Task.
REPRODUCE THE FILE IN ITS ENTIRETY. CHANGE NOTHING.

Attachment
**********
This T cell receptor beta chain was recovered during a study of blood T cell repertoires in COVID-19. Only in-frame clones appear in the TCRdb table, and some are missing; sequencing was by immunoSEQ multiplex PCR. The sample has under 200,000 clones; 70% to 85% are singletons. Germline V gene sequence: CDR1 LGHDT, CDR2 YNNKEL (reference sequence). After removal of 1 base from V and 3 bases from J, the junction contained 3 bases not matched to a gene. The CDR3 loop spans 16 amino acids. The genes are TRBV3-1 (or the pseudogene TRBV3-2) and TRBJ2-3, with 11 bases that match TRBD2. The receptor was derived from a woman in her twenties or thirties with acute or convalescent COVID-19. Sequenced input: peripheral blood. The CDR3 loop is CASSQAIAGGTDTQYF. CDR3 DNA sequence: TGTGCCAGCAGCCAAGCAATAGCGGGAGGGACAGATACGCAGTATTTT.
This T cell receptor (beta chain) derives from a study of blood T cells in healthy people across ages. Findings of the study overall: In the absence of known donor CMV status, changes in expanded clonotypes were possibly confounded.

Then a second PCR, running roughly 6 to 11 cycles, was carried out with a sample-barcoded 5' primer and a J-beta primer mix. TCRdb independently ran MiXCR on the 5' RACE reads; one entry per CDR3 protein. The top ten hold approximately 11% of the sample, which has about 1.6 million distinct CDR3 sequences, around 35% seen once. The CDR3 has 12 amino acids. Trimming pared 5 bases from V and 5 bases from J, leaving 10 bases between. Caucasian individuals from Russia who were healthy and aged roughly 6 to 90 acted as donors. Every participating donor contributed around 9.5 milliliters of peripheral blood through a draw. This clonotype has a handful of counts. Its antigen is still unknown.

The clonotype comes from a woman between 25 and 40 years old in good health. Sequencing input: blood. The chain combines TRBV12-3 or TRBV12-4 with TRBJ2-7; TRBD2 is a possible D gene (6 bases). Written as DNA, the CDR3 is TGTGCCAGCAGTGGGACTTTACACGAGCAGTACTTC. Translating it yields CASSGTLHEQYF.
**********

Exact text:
This T cell receptor beta chain was recovered during a study of blood T cell repertoires in COVID-19. Only in-frame clones appear in the TCRdb table, and some are missing; sequencing was by immunoSEQ multiplex PCR. The sample has under 200,000 clones; 70% to 85% are singletons. Germline V gene sequence: CDR1 LGHDT, CDR2 YNNKEL (reference sequence). After removal of 1 base from V and 3 bases from J, the junction contained 3 bases not matched to a gene. The CDR3 loop spans 16 amino acids. The genes are TRBV3-1 (or the pseudogene TRBV3-2) and TRBJ2-3, with 11 bases that match TRBD2. The receptor was derived from a woman in her twenties or thirties with acute or convalescent COVID-19. Sequenced input: peripheral blood. The CDR3 loop is CASSQAIAGGTDTQYF. CDR3 DNA sequence: TGTGCCAGCAGCCAAGCAATAGCGGGAGGGACAGATACGCAGTATTTT.
This T cell receptor (beta chain) derives from a study of blood T cells in healthy people across ages. Findings of the study overall: In the absence of known donor CMV status, changes in expanded clonotypes were possibly confounded.

Then a second PCR, running roughly 6 to 11 cycles, was carried out with a sample-barcoded 5' primer and a J-beta primer mix. TCRdb independently ran MiXCR on the 5' RACE reads; one entry per CDR3 protein. The top ten hold approximately 11% of the sample, which has about 1.6 million distinct CDR3 sequences, around 35% seen once. The CDR3 has 12 amino acids. Trimming pared 5 bases from V and 5 bases from J, leaving 10 bases between. Caucasian individuals from Russia who were healthy and aged roughly 6 to 90 acted as donors. Every participating donor contributed around 9.5 milliliters of peripheral blood through a draw. This clonotype has a handful of counts. Its antigen is still unknown.

The clonotype comes from a woman between 25 and 40 years old in good health. Sequencing input: blood. The chain combines TRBV12-3 or TRBV12-4 with TRBJ2-7; TRBD2 is a possible D gene (6 bases). Written as DNA, the CDR3 is TGTGCCAGCAGTGGGACTTTACACGAGCAGTACTTC. Translating it yields CASSGTLHEQYF.